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Thread: RAW Adjustments

  1. #1
    RonH's Avatar
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    RAW Adjustments

    Below are two pics. The first is as taken by the camera in RAW ... Exp 1/320, F4.5, lens at 38mm, ISO 200, WB Auto. The second is my attempt to adjust it using the Raw controls in PSE8. There seem to be so many controls that 'sort of' do the same, though I have had a good read and am about to be given a Christmas present of two good books about PSE8 so things should improve!

    I have sized both pics so that the longest side is 600pixels which I think is the maximum? I have not done any pic cropping but understand that there would be benefits if I got rid of eg the rhs power pole ... it was a cold day looking out of our lounge window!

    If any knowledgeable folk have time to critique I would be most grateful for advice ... even if it is 'start all over again'.
    Many thanks
    Ron

    RAW Adjustments

    RAW Adjustments

  2. #2
    arith's Avatar
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    Re: RAW Adjustments

    I don't have photoshop but I like the second best. As for cloning power poles if you mean the wooden things; much too hard for me and I like them.

    You might be able to remove the central lamp post but with difficulty since it is central.

  3. #3
    Moderator Donald's Avatar
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    Re: RAW Adjustments

    There seem to be so many controls that 'sort of' do the same, though I have had a good read and am about to be given a Christmas present of two good books about PSE8 so things should improve!
    Ron

    I'm not a photoshop suite person (use the GIMP). But comments elsewhere on this site apply to both. All the tools available make up the complete available toolkit. You don't have/need to use all of them all the time, but you have them available when you want/need them. I know Colin has given advice on the books that will form the basis of your learning. Given what you've produced from your Raw file, it looks to me that you've made a very purposeful and effective start with PSE8 and I'm sure your ongoing learning will introduce you to the various tools and what they can do. At which time you can decide what works for you.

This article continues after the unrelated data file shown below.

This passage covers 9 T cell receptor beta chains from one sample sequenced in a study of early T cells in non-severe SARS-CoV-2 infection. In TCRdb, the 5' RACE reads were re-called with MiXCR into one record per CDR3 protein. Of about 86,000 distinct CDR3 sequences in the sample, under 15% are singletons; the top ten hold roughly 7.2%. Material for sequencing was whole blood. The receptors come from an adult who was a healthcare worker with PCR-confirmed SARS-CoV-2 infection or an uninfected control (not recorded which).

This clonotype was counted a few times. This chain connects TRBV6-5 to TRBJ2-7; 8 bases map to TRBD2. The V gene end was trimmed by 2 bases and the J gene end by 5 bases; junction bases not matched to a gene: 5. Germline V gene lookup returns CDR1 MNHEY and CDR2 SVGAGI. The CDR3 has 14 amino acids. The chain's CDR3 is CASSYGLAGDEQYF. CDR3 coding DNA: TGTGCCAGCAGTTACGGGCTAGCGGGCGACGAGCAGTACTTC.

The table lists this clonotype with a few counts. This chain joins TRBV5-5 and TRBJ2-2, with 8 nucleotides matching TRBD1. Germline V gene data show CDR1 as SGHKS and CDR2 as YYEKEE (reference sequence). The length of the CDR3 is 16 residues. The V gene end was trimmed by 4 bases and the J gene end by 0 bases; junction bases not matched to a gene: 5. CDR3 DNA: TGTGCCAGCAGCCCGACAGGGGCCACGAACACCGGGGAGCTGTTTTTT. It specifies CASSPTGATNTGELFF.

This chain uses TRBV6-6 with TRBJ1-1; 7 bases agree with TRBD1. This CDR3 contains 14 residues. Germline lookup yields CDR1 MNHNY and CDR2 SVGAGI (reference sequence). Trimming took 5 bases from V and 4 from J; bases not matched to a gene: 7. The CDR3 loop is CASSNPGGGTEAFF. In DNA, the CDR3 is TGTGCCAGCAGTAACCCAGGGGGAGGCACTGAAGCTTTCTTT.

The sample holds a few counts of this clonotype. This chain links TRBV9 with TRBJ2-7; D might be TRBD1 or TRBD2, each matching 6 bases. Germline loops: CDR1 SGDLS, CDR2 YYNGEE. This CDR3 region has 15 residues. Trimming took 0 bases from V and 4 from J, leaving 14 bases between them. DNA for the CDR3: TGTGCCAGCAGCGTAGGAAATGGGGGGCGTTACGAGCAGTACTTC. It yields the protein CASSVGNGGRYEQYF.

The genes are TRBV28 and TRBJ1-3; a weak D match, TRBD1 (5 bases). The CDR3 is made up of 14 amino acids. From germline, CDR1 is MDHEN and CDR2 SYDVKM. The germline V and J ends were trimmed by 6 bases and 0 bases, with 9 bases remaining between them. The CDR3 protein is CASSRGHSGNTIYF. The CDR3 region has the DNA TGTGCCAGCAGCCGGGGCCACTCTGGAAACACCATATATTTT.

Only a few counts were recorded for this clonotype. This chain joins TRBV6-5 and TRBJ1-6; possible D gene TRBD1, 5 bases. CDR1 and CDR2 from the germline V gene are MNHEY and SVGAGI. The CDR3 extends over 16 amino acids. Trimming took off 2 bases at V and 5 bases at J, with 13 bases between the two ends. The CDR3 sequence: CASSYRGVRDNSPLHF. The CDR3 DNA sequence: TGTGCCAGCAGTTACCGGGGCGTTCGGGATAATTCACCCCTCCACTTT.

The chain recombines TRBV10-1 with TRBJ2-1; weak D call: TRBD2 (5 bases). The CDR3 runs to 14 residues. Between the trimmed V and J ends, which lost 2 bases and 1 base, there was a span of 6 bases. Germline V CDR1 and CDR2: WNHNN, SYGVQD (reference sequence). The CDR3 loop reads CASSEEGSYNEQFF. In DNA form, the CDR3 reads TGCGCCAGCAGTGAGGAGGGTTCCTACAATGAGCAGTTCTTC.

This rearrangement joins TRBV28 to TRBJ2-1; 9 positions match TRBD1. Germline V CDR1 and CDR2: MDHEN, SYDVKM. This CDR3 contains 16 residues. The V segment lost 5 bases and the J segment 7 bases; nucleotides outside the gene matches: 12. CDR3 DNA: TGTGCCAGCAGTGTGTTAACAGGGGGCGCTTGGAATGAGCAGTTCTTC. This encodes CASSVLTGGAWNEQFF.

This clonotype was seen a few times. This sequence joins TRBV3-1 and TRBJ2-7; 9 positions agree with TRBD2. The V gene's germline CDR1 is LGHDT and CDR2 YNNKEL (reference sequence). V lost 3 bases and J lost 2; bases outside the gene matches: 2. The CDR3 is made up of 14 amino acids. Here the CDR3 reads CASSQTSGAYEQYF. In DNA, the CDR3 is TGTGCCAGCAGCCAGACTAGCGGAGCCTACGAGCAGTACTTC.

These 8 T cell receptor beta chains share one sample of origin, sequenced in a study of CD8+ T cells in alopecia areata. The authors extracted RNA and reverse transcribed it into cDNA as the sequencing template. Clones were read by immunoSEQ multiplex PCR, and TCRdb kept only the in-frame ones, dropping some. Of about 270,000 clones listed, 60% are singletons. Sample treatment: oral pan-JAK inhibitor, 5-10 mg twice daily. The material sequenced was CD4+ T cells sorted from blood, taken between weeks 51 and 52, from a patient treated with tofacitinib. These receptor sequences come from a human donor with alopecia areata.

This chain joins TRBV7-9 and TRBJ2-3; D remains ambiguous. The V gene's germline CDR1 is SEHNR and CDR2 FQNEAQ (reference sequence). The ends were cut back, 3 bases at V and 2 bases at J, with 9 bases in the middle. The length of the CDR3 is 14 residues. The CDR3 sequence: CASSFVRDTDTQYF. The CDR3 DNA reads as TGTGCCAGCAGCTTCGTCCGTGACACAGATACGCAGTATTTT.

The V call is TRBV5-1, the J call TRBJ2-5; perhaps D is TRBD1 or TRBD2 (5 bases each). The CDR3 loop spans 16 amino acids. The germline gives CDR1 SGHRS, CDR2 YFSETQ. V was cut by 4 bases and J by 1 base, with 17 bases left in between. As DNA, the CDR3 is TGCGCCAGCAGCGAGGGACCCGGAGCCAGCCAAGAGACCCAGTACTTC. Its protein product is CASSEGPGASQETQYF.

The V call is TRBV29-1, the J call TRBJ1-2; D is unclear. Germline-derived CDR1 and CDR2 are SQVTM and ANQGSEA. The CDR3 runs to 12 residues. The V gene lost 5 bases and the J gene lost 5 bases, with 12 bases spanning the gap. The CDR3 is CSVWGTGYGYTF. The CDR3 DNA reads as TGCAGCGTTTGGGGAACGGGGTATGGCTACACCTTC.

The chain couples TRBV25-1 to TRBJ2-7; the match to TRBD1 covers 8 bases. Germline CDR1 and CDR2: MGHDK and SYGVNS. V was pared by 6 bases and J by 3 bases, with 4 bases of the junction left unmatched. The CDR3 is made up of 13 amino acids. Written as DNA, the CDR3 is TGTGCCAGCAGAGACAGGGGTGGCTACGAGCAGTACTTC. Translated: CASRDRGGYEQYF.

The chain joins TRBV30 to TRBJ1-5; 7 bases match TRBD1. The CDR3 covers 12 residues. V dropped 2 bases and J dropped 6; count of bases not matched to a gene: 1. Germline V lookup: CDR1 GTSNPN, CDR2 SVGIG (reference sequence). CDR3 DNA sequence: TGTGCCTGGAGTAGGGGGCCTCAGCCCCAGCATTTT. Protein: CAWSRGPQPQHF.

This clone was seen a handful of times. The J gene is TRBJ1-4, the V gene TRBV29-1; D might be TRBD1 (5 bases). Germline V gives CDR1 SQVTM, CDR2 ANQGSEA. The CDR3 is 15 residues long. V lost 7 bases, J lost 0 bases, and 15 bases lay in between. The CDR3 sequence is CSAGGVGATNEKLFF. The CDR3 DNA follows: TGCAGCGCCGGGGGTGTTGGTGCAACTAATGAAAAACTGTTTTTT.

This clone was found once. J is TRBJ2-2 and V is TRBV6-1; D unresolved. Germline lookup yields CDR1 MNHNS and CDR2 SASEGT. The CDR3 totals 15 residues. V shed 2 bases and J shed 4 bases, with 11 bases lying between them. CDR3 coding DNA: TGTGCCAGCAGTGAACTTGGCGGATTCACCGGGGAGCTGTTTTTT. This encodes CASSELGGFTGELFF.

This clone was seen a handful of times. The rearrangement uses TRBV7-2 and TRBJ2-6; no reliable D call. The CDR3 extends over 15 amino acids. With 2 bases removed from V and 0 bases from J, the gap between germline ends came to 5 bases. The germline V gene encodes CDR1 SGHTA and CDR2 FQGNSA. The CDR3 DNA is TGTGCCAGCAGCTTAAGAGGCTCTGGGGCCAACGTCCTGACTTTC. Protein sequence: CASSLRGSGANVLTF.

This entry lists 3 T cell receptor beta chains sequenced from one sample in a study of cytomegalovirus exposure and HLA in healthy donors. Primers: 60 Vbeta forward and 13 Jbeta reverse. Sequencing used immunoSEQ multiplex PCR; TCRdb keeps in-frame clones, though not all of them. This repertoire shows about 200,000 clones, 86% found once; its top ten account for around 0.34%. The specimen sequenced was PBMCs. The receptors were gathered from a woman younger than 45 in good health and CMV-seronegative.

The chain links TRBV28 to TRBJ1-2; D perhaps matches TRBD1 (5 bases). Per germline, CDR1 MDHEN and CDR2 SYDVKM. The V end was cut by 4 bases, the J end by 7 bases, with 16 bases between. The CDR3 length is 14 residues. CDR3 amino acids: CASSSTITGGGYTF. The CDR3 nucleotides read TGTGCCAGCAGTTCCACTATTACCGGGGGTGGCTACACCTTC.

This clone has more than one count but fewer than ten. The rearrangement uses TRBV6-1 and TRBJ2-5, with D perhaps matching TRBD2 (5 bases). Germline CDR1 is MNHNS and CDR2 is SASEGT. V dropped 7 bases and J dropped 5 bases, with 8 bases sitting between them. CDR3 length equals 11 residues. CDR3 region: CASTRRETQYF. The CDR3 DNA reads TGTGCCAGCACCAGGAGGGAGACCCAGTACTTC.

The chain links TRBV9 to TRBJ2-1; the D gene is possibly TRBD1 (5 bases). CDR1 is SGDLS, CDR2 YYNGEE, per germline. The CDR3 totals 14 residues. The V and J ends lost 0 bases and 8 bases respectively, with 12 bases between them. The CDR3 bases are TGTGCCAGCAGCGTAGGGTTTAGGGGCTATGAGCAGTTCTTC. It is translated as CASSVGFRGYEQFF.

I have not done any pic cropping but understand that there would be benefits if I got rid of eg the rhs power pole
    At the end of the day, it is all about what pleases you. There is no right or wrong. If this was my image, I think I would take out the right hand pole, with the crop line just at the edge of the lamp. If you did that, you might also want to clone out the two electric wires that run from the RH pole to the smaller one to the right of it.

    I would also take a bit off the top. This would both maintain the aspect ratio of the image (same ratio of width to height), and would take away the less interesting area of sky which I think does not contribute to the overall image.

    Finally, I would clone out the flagpole in the centre. But maybe cloning is something to be done once you've started reading the books.

    I have the same problem about Christmas presents. I know that Father Christmas is bringing me a copy Michael Freeman's latest book about mastering black & white digital photography, but I'm not allowed to look at it until Christmas morning (very frustrating). And that came because Father Christmas saw eNo's reference on this site to having been educated by the book (which shows that this site is an expensive place to visit!!)

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    Moderator Dave Humphries's Avatar
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    Re: RAW Adjustments